In the Moonshin-dong area of North Korean capital Pyongyang, near the weaving Taedong River, is where researchers believe Bureau 121's headquarters can be found.
Understood to be Pyongyang's cyber-attack elite unit, Bureau 121 is staffed by the best and brightest - although its exact size is not known.
But in an isolated nation with dismally poor infrastructure, cyber operations are almost certainly orchestrated from outside the country.
Just over the border into China is where researchers think a key Bureau 121 outpost can be found, in Shenyang, the capital of Liaoning Province.
Remarkable analysis from computer firm HP pinpointed attacks emanating from the basement of a restaurant - attached to a hotel - described by one enthusiastic reviewer on Trip Advisor as being "immaculately clean with tasteful touches of North Korean tapestries and pillows".
As you might expect, another said it had "great internet".
Digital paper trail
Evidence of what exactly North Korean hackers have done - or could do - is extremely hard to come by.
Researchers have to rely on analysing digital paper trails to determine patterns of behaviour. Bureau 121, for instance, is said to routinely use a particularly recognisable strand of malicious code designed to cover its tracks.
But several researchers have cast doubt on some of the accusations pointed at Pyongyang. None more so than the hack on Sony Pictures last year, which US intelligence aimed squarely at North Korea, but which Pyongyang denies and others have said could easily have been carried out by another sophisticated group simply emulating Bureau 121's style.
Digital sleuthing aside, talking to well-connected defectors provides revealing insight.
I met Prof Kim Heung-Kwang near his office just outside Seoul.
He gave several Bureau 121 members their first taste of computer science while teaching at Hamheung Computer Technology University - designed to bring computing expertise directly into the North Korean military.
Prof Kim told us that in his 23 years there, while he didn't teach hacking techniques, he gave the students knowledge of the ins and outs of computing, networks and data transfer.
The very best students were later plucked from his course by the military and given further, more specialist training in cyber security. The hackers-in-waiting would usually be sent to China, or in some cases to Japan or Europe.
Those selected to join the unit live privileged lives in North Korea, as do their families.
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Prof Kim told the BBC he feels saddened that some of the great, "bright" minds he nurtured had their potential channelled "not into improving our internet culture, but to terrorise other people using the internet".
But he conceded that his former students probably enjoyed their task, and took pride in "accomplishing Kim Jong-un's orders as a cyber warrior".
South Korean targets
So who are those targets?
While questions remain over who was behind last year's Sony Pictures hack, an earlier hack in 2013 points more strongly to North Korea. Three South Korean broadcasters, and a bank, suffered from a complete seizing up of their computers, locking out employees. According to the Wall Street Journal, the hackers had help from a high-ranking technology executive based in the South.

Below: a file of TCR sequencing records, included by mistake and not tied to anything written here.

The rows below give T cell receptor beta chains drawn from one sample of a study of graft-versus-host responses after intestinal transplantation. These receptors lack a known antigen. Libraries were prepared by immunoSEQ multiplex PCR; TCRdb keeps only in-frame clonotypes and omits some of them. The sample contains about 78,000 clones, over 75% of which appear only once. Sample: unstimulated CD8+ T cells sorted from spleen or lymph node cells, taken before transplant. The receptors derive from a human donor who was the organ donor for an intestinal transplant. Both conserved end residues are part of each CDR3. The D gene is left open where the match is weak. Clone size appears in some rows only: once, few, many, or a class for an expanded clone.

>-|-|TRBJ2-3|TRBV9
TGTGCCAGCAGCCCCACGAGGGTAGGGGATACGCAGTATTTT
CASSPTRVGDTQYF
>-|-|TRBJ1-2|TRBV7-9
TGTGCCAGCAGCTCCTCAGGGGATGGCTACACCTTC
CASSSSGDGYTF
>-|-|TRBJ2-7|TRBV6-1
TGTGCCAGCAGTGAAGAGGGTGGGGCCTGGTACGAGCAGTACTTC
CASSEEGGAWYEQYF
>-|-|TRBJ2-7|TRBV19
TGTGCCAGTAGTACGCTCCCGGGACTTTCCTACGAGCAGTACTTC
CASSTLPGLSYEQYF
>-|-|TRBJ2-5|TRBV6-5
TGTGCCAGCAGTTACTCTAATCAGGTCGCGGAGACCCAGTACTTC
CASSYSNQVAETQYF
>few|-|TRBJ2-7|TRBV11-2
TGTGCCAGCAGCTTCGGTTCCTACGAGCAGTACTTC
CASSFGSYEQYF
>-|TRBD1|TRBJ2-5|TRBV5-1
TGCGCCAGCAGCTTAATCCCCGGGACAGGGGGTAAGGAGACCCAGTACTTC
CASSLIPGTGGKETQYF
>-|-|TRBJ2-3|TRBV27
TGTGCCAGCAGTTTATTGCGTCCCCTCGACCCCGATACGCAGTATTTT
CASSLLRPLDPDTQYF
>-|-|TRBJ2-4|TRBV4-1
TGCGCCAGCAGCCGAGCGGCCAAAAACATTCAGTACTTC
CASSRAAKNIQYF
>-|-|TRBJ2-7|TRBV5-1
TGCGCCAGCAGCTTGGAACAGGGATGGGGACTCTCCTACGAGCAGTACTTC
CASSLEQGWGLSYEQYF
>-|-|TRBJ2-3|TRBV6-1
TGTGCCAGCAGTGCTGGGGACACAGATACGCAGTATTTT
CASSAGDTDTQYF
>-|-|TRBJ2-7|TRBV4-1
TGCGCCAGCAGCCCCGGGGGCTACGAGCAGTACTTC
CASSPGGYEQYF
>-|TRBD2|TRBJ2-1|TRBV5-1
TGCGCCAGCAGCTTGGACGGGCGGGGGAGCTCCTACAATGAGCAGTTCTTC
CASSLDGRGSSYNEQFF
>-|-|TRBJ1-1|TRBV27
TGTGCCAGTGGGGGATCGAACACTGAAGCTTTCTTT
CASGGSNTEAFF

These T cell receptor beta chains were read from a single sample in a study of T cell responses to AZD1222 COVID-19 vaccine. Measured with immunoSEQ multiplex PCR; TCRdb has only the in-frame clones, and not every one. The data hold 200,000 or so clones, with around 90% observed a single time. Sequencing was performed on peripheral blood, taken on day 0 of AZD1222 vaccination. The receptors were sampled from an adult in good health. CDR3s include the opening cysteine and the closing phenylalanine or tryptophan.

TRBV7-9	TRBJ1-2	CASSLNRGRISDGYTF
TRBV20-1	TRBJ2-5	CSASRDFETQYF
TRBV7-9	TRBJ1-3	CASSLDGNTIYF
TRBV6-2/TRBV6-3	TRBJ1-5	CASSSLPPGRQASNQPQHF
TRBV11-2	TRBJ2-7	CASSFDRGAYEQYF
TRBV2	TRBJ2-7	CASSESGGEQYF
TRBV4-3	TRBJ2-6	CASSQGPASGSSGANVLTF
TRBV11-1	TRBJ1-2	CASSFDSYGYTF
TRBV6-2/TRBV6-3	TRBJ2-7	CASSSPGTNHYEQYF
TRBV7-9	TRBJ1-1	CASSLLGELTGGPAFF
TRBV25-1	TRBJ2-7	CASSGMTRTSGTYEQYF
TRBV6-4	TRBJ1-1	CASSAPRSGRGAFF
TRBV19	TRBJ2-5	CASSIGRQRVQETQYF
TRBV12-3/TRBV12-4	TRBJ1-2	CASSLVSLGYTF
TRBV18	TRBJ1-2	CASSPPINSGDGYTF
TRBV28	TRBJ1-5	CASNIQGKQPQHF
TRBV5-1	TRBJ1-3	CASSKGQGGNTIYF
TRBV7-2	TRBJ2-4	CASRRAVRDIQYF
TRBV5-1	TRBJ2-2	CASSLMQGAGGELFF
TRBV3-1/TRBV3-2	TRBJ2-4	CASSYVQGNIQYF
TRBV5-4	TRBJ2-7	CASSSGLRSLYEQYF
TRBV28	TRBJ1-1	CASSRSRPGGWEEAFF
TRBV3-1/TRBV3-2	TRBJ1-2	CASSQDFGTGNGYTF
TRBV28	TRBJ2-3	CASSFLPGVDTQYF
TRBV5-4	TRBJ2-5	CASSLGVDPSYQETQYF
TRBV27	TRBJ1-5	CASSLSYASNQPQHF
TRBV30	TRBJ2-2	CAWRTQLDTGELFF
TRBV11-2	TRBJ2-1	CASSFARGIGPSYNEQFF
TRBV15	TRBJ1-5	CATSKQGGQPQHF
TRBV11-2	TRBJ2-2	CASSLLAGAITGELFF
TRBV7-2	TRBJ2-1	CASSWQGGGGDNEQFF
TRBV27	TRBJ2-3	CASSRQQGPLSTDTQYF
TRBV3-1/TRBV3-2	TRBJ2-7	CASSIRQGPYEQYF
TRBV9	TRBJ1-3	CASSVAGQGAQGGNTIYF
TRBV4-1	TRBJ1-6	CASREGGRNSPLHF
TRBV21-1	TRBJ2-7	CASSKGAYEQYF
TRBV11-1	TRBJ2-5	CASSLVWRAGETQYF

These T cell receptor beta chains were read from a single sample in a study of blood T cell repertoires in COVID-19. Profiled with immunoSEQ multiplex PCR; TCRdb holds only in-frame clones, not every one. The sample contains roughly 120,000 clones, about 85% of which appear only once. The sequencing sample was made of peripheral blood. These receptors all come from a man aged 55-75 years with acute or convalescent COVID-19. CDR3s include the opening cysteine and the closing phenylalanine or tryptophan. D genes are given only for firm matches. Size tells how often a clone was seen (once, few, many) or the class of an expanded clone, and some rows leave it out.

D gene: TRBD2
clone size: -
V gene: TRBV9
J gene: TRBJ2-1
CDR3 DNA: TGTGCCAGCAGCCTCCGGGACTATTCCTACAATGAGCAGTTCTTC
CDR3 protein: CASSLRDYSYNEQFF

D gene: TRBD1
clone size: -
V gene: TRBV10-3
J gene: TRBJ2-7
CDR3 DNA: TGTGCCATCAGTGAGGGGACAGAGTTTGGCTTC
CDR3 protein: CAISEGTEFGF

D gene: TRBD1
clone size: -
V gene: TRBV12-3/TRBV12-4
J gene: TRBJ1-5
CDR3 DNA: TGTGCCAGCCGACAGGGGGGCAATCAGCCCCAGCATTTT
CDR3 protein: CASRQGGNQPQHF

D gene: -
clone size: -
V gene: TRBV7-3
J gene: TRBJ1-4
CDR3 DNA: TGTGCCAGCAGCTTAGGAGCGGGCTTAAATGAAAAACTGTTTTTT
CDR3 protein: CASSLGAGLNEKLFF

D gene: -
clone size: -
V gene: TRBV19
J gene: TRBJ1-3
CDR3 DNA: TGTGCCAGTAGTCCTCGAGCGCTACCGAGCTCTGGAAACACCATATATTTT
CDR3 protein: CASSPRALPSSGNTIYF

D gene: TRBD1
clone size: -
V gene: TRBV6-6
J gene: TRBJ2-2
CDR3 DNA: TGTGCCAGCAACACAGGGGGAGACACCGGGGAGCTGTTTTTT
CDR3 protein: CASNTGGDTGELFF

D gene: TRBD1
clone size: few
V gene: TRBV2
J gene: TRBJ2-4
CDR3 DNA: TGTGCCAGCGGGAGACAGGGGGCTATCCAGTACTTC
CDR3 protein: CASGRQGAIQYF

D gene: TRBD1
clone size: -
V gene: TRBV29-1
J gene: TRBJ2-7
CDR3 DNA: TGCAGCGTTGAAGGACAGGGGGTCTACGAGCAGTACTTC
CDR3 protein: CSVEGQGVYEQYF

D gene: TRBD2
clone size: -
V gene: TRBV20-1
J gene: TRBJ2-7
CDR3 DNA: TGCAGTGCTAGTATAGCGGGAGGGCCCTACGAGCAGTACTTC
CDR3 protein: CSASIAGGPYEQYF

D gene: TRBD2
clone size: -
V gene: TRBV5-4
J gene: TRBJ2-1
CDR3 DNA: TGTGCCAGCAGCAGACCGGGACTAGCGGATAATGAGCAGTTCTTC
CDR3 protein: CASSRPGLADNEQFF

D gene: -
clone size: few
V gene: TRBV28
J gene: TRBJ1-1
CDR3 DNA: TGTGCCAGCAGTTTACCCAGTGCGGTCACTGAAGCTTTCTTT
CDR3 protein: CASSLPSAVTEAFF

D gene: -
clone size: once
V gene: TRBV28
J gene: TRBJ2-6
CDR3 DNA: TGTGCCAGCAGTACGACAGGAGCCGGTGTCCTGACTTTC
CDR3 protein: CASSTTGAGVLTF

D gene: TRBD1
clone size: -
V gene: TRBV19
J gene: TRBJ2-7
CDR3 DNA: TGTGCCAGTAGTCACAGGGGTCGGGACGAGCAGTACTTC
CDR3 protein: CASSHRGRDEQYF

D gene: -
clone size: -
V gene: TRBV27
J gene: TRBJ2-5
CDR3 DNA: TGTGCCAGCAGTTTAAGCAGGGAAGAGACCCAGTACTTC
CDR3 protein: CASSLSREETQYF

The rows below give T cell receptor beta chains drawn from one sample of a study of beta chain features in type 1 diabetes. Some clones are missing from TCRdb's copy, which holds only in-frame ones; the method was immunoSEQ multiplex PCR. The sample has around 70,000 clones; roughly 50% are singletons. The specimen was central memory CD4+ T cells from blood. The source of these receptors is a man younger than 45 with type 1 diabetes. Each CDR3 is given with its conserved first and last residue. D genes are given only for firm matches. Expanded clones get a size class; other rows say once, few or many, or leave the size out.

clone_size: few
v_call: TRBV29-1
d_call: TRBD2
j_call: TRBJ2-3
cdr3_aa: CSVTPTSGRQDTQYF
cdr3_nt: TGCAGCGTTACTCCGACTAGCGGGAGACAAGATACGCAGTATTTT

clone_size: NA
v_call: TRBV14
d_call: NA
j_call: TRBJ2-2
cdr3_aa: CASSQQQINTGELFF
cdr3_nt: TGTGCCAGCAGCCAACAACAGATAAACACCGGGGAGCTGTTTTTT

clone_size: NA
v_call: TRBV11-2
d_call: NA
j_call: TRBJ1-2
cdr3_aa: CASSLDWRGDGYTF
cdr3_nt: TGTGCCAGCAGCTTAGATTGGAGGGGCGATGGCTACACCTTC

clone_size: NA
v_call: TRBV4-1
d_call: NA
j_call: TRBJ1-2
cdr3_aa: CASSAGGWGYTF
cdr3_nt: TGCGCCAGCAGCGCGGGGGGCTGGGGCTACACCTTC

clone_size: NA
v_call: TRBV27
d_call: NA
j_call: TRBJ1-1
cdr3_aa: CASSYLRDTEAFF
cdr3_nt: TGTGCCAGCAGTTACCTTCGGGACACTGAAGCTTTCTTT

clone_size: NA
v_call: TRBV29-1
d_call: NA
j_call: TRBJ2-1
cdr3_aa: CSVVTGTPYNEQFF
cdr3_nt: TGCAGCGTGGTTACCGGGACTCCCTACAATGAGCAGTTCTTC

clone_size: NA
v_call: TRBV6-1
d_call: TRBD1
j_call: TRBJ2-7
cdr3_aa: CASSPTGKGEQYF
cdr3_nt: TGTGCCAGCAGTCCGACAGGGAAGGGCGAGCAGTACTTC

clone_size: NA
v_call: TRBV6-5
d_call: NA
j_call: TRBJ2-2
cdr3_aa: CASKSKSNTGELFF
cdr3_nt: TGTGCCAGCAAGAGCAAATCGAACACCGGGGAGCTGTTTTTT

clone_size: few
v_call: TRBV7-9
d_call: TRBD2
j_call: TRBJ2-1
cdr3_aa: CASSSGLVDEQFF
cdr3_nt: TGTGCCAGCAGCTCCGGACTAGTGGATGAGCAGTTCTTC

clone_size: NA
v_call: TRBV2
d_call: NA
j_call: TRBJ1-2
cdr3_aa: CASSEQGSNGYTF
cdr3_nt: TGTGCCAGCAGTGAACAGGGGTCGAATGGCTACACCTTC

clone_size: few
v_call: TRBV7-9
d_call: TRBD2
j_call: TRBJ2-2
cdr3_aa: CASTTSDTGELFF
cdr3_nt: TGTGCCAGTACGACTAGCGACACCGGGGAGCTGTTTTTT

Analysis of the attack revealed a strand of malicious code since dubbed DarkSeoul. A similar technique was observed when researchers investigated the Sony Pictures hack just over a year later.
Earlier this year, South Korea's Hydro & Nuclear Power Company suffered a mass data breach, with hackers demanding money to prevent further leaks. South Korea again pointed the finger at Pyongyang, although others noted that asking for a ransom wasn't typical of North Korea's approach in other attributed attacks.
Prof Kim told me that Bureau 121 is looking to emulate Stuxnet, an attack on Iran, reportedly originating from the US and Israel, that was successful in damaging nuclear centrifuges.
Doing so would be a major escalation in North Korea's capability - moving from attacking computer networks to instead harming infrastructure.
But it's not just the state doing the hacking in North Korea.
In the West we like to think of the country as wrapped up in its own delusion, spurred on by often comical images of leader Kim Jong-un smiling and pointing in situations which, on the face of it, seem primitive.
This mockery is most evident when it comes to technology, thanks in part to widely circulated pictures of Kim Jong-un looking at laughably huge boxes of computer equipment.
But that's not to say the country is completely isolated. While in South Korea recently, our driver - who I'll not name to protect the safety of his family still in North Korea - received a brief call from over the border.
The woman on the line gave us an update on the situation there. The trains where she lived were working, she was pleased to report, but the same couldn't be said about her home's heating.
What was interesting about the call was the ingenuity with which it was made.
There is a mobile network in North Korea, called Koryolink, run by an Egyptian telecoms firm. But, crucially, it is locked down - you can only call others in the same country.
Near the border with China, however, smuggled phones provide a way out. Chinese mobile networks leak a few miles into North Korea, allowing international calls to be made.
But that doesn't help those far from the borders - and so people on the borders have begun, for a fee, taking calls via the North Korean network from those deeper in the country - and then patching an international call together by holding the Korean phone up against the Chinese one.
A great hack, in the purest sense, and one Kim Jong-un can't do a great deal about.